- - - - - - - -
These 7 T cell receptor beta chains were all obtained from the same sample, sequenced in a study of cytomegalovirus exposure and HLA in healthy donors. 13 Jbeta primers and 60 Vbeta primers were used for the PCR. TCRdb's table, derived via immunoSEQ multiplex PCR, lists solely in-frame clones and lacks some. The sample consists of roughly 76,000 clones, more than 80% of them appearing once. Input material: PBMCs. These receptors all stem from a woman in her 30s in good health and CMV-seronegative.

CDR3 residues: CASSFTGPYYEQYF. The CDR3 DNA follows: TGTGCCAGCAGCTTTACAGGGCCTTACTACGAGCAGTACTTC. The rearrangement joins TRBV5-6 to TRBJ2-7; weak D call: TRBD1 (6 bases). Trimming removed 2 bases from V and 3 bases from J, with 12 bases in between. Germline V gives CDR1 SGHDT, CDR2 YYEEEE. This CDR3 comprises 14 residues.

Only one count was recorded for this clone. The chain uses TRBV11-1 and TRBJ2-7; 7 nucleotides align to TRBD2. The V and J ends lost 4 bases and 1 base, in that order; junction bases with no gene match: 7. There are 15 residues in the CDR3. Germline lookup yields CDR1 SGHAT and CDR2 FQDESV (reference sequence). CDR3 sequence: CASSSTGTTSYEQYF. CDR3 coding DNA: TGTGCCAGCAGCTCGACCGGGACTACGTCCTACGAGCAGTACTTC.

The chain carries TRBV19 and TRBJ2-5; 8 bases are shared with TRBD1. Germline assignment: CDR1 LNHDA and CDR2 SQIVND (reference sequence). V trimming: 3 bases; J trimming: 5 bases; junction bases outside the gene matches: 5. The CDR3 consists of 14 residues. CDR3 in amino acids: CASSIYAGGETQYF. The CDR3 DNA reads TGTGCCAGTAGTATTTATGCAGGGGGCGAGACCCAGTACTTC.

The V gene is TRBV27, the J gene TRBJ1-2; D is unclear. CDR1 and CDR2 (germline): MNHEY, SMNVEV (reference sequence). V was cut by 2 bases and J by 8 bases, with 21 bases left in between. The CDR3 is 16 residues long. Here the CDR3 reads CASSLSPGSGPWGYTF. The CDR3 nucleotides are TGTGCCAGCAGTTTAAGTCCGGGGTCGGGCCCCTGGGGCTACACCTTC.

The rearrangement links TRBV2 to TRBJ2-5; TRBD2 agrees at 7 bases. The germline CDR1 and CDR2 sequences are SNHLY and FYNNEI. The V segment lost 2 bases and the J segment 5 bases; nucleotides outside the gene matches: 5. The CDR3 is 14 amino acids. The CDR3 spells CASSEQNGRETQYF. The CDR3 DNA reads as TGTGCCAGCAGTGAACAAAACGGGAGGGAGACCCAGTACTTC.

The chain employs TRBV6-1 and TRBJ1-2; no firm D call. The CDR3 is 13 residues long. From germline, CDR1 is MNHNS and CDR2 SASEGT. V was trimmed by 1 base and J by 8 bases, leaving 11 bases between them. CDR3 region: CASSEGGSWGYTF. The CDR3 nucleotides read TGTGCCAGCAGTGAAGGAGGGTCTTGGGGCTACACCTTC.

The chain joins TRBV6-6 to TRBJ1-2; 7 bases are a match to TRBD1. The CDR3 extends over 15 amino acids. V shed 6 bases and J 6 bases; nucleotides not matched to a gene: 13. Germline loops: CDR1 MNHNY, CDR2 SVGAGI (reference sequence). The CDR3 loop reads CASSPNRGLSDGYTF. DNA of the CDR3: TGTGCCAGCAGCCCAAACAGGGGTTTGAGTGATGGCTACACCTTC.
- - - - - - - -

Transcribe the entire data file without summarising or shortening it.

These 7 T cell receptor beta chains were all obtained from the same sample, sequenced in a study of cytomegalovirus exposure and HLA in healthy donors. 13 Jbeta primers and 60 Vbeta primers were used for the PCR. TCRdb's table, derived via immunoSEQ multiplex PCR, lists solely in-frame clones and lacks some. The sample consists of roughly 76,000 clones, more than 80% of them appearing once. Input material: PBMCs. These receptors all stem from a woman in her 30s in good health and CMV-seronegative.

CDR3 residues: CASSFTGPYYEQYF. The CDR3 DNA follows: TGTGCCAGCAGCTTTACAGGGCCTTACTACGAGCAGTACTTC. The rearrangement joins TRBV5-6 to TRBJ2-7; weak D call: TRBD1 (6 bases). Trimming removed 2 bases from V and 3 bases from J, with 12 bases in between. Germline V gives CDR1 SGHDT, CDR2 YYEEEE. This CDR3 comprises 14 residues.

Only one count was recorded for this clone. The chain uses TRBV11-1 and TRBJ2-7; 7 nucleotides align to TRBD2. The V and J ends lost 4 bases and 1 base, in that order; junction bases with no gene match: 7. There are 15 residues in the CDR3. Germline lookup yields CDR1 SGHAT and CDR2 FQDESV (reference sequence). CDR3 sequence: CASSSTGTTSYEQYF. CDR3 coding DNA: TGTGCCAGCAGCTCGACCGGGACTACGTCCTACGAGCAGTACTTC.

The chain carries TRBV19 and TRBJ2-5; 8 bases are shared with TRBD1. Germline assignment: CDR1 LNHDA and CDR2 SQIVND (reference sequence). V trimming: 3 bases; J trimming: 5 bases; junction bases outside the gene matches: 5. The CDR3 consists of 14 residues. CDR3 in amino acids: CASSIYAGGETQYF. The CDR3 DNA reads TGTGCCAGTAGTATTTATGCAGGGGGCGAGACCCAGTACTTC.

The V gene is TRBV27, the J gene TRBJ1-2; D is unclear. CDR1 and CDR2 (germline): MNHEY, SMNVEV (reference sequence). V was cut by 2 bases and J by 8 bases, with 21 bases left in between. The CDR3 is 16 residues long. Here the CDR3 reads CASSLSPGSGPWGYTF. The CDR3 nucleotides are TGTGCCAGCAGTTTAAGTCCGGGGTCGGGCCCCTGGGGCTACACCTTC.

The rearrangement links TRBV2 to TRBJ2-5; TRBD2 agrees at 7 bases. The germline CDR1 and CDR2 sequences are SNHLY and FYNNEI. The V segment lost 2 bases and the J segment 5 bases; nucleotides outside the gene matches: 5. The CDR3 is 14 amino acids. The CDR3 spells CASSEQNGRETQYF. The CDR3 DNA reads as TGTGCCAGCAGTGAACAAAACGGGAGGGAGACCCAGTACTTC.

The chain employs TRBV6-1 and TRBJ1-2; no firm D call. The CDR3 is 13 residues long. From germline, CDR1 is MNHNS and CDR2 SASEGT. V was trimmed by 1 base and J by 8 bases, leaving 11 bases between them. CDR3 region: CASSEGGSWGYTF. The CDR3 nucleotides read TGTGCCAGCAGTGAAGGAGGGTCTTGGGGCTACACCTTC.

The chain joins TRBV6-6 to TRBJ1-2; 7 bases are a match to TRBD1. The CDR3 extends over 15 amino acids. V shed 6 bases and J 6 bases; nucleotides not matched to a gene: 13. Germline loops: CDR1 MNHNY, CDR2 SVGAGI (reference sequence). The CDR3 loop reads CASSPNRGLSDGYTF. DNA of the CDR3: TGTGCCAGCAGCCCAAACAGGGGTTTGAGTGATGGCTACACCTTC.